Tennis, The Grunting Game?

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Michelle Larcher De Brito

Tennis professional Michelle Larcher De Brito is at the center of an ongoing debate over whether players' loud on-court grunts are a distraction to the sport. Ryan Pierse/Getty Images hide caption

toggle caption Ryan Pierse/Getty Images

What Is A Grunt?

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Commentary by NPR's Frank Deford

For tennis fans around the world, the start of summer is also the start of Wimbledon. The All England Lawn Tennis and Croquet Club, known best for its air of gentility, its fresh grass courts and chalky white lines, its sweet strawberries with cream, is now also the place where the Grand Slam Committee will meet this week to discuss ... grunting.

The noise, emitted by tennis players as they swing their racket and make contact with the ball, is described as grunting, shrieking and even sometimes screaming.

Famous players, including Michelle Larcher De Brito, Maria Sharapova, Serena Williams and Rafael Nadal are known for their unique grunts. But when the high-pitched scream of a player in last month's French Open resulted in serious complaints from her opponent, the Grand Slam Committee decided a new rule on noisy distractions might be in order.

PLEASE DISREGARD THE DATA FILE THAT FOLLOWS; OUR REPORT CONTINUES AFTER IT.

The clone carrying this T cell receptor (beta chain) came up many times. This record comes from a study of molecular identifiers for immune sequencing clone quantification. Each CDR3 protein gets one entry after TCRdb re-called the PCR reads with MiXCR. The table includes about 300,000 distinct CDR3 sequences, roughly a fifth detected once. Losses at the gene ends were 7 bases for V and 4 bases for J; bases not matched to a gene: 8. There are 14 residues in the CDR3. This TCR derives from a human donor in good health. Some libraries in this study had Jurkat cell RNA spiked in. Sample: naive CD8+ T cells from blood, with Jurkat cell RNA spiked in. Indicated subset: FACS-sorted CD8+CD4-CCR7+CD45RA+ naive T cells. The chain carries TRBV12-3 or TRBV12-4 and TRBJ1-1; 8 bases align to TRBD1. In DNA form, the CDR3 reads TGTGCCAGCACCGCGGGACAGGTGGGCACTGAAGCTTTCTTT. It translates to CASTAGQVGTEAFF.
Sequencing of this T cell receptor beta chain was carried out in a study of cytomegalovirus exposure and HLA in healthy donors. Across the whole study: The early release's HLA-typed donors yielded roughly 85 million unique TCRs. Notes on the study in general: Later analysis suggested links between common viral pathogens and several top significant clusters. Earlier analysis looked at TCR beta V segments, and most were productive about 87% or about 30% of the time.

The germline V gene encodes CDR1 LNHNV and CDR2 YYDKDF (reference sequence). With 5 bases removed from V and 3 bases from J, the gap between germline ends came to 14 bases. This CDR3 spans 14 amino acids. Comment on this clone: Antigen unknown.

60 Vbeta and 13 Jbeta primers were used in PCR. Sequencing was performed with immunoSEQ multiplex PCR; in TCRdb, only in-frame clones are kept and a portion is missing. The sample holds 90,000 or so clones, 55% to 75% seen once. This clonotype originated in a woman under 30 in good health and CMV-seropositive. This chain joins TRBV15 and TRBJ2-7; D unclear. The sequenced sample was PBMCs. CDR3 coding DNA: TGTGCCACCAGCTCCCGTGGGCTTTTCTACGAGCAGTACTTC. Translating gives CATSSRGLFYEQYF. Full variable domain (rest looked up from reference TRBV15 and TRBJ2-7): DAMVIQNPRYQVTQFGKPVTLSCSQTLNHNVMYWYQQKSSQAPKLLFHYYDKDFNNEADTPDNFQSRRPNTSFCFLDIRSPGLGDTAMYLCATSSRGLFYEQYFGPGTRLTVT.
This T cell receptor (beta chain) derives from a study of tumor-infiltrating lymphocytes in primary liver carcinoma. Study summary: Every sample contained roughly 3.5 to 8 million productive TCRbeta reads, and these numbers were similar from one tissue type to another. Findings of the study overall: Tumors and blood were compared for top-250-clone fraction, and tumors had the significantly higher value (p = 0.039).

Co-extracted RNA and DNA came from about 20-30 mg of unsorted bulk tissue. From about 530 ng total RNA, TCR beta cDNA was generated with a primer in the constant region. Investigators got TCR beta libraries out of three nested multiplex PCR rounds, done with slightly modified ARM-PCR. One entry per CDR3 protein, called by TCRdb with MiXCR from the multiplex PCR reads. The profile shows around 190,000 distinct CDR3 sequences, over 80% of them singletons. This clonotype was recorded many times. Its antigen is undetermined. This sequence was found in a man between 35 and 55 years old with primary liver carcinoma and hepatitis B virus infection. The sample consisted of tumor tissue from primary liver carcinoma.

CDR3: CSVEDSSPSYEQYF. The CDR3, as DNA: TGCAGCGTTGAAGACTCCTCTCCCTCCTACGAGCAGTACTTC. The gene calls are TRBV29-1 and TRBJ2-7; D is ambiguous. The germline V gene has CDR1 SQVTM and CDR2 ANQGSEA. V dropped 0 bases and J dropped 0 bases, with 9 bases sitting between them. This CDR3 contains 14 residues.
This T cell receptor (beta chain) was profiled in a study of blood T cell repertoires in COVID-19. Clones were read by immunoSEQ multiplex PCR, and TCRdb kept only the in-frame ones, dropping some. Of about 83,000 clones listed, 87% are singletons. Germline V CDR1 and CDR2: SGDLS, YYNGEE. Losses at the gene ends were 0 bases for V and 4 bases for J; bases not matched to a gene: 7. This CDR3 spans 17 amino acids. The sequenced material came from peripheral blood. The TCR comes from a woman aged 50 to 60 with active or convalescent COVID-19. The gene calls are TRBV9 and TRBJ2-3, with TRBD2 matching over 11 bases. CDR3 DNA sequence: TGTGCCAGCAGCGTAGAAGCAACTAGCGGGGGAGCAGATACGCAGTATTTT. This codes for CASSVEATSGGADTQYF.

"We are talking about an incessant, nonstop, active grunting that's almost shrieking," says Christine Brennan, sports columnist for USA Today. And Brennan is concerned that grunting is becoming more an issue of gamesmanship than technique.

"It's time to crack down on this," she insists.

But although Luke Jensen, head coach of women's tennis at Syracuse University, agrees that too much noise from a player is unwarranted, he sees benefits to teaching grunting as a coaching technique.

"I had a player that was so wound up with emotions that we encouraged the grunting, the groaning," says Jensen. "And she actually does play better because of it."

Until the committee reaches a final decision, tennis fans will be left to endure — or enjoy — shrieks that, at 101 decibels, rival the sound of police squad car sirens or commercial airlines at takeoff.

Hear the full conversation on how and why grunting has invaded the world of tennis by clicking the "Listen" button in the upper left-hand corner of this page.



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